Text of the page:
Healthy nutrition – ESC volunteers researching Slovenia

Despite the fact that Slovenia is a very small country, its food traditions are among the most famous in Europe. Each region – including the lovely Mediterranean, the gorgeous Alps, and the Thermal Pannonian plain – has its own special dishes and nutrition habits. BUT!

Several studies on dietary habits of the Slovenian population show that Slovenians tend to eat unhealthily. In 2019, 19 % of adults in Slovenia were obese and more than one fifth (21%) of Slovenian 15-year-olds were overweight or obese in 2018, which is above the EU average. The wrong eating rhythm, high intake of saturated fats and sugars and low intake of fruits and vegetables are some of the food-related problems Slovenia has. This significantly affects the incidence of cardio-vascular disease, such as myocardial infarction and stroke, as well as the development of diabetes and cancer. 


It is really important to promote food safety education and healthy dietary habits among people, especially adolescents and youth. It is also important to convey to people this information in a simple, accessible language, using as few scientific concepts as possible.

In this article, we will try to give you some useful simple tips on healthy eating that can significantly improve your life. 

  1. Eat regularly. Eat at least three times a day. The body perceives any lack of nutrition as the onset of hunger and – when the next meal comes – begins to create reserves in the body: fat deposits. Long breaks between meals that exceed 12 hours (the so-called intermittent fasting) can also lead to reduction of muscle mass (no good). Optimal breaks between meals – no more than 5 hours, the last meal – 3 hours before bedtime. At night – no food. With this mode, you will not overeat or feel hungry.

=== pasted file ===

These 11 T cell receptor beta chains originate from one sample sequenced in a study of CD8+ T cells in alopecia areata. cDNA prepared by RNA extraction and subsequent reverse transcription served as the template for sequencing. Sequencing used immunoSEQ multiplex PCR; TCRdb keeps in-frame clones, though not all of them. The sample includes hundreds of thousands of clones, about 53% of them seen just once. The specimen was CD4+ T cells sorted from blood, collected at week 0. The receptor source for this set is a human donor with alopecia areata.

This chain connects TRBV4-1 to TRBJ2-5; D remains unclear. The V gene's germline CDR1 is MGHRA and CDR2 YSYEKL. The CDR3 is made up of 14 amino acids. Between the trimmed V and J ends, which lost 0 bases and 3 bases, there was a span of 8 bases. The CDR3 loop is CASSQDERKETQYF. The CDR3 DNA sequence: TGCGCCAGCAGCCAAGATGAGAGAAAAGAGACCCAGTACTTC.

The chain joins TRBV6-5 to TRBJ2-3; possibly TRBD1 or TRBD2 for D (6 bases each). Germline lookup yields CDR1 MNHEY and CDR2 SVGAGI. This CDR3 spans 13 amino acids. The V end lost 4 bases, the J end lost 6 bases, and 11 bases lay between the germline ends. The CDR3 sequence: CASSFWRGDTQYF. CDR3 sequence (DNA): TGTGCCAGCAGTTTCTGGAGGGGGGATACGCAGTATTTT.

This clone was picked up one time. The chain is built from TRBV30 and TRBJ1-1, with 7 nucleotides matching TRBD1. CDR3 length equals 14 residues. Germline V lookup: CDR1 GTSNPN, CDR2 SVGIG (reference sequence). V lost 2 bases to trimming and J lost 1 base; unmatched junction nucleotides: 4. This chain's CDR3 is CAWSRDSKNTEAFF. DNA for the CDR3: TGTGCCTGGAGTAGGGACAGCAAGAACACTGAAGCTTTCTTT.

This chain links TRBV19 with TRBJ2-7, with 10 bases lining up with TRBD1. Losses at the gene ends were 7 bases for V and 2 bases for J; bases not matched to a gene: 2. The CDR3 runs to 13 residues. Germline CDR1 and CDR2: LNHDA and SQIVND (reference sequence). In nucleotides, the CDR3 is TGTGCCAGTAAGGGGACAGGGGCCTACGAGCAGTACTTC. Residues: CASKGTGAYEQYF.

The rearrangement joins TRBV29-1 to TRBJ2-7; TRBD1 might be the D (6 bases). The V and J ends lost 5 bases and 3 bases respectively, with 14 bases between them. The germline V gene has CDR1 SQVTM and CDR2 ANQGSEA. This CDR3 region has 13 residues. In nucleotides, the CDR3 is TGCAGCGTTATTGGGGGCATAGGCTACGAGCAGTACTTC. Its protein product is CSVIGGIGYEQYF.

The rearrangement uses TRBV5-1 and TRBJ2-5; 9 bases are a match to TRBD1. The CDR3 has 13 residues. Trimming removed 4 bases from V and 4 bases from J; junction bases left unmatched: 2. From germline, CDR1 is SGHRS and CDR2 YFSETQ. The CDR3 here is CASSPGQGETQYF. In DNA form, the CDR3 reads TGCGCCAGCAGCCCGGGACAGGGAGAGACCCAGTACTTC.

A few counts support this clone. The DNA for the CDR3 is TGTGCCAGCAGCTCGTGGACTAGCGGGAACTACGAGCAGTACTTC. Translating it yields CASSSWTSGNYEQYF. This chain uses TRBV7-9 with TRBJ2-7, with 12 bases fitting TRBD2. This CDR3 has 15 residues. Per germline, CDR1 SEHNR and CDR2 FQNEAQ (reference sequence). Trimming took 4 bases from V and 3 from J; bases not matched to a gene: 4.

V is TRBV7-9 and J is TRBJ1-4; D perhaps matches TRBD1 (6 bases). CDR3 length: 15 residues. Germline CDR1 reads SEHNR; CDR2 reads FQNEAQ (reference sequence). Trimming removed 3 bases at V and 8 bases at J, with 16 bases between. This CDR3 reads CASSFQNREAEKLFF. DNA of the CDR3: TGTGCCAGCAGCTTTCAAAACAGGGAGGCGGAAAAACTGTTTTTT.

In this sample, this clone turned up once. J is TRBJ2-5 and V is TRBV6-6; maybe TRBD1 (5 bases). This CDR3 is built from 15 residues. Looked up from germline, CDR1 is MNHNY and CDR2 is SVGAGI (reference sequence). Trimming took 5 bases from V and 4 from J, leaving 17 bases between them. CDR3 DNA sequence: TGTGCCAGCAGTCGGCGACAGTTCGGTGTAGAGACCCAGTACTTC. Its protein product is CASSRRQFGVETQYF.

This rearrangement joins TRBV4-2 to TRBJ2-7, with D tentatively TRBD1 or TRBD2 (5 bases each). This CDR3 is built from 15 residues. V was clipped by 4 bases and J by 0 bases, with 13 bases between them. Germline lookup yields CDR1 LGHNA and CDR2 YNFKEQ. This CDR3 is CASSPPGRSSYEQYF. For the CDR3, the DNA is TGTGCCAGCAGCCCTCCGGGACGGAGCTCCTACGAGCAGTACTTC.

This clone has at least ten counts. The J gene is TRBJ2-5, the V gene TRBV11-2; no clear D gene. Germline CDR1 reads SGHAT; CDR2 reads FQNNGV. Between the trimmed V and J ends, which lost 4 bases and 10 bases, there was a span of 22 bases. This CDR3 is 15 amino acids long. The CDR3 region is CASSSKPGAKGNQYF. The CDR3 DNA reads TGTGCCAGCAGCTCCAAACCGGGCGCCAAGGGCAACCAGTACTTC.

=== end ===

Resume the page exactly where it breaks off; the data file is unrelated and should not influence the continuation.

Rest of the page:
2. Vegetables and fruits – every day. The easiest way to get the portion you need – is to fill half of your plate with greens and vegetables every time you have a meal. In total per day – at least 400 grams. For the visual aid: one medium-sized apple – 176 grams, pear – 130 grams, kiwi 75-85 grams, tomato – 140 grams, cucumber – 132 grams. Give preference to local and fresh vegetables. And be careful with fruits – they contain a lot of sugar.

      3. Limit refined sugar. If you think sugar is bad for you, you are wrong. Sugar is the perfect fuel for your body. However, it can also be deadly. How is it possible? 

The perfect fuel we have mentioned is glucose. Insufficient glucose intake impairs the blood supply to the brain and spinal cord, leads to weakness, drowsiness and a decrease in intellectual abilities. However, we rarely eat it by itself – it’s mainly a component of carbohydrates – and not all of them are sweet (a few examples: bread (flour), rice, oatmeal). That means you might meet the need for glucose by eating no sweets at all. The more whole the food is, the better.

What about the deadly part? That’s the sugar that has been processed, in other words: ‘undressed’. It can cause many unpleasant things: from hormonal imbalance to many chronic diseases. The names on products you should avoid contain: maple syrup, corn syrup, sugar, fructose – to name a few. 

4. Limit salt. Try to consume less than 5 grams of salt per day (equivalent to about one teaspoon). You most likely did not know that only 20 percent of the total amount of salt consumed is that which we add during cooking and eating. Be aware that salt is found in almost all products, especially in sausages, cheeses, tomato paste, sauces, chips, etc. Do not salt your food while cooking. This also applies to the water in which you are going to boil pasta, vegetables or rice. As in the case of sugar, not eating salt at all – is not good. Keep the balance.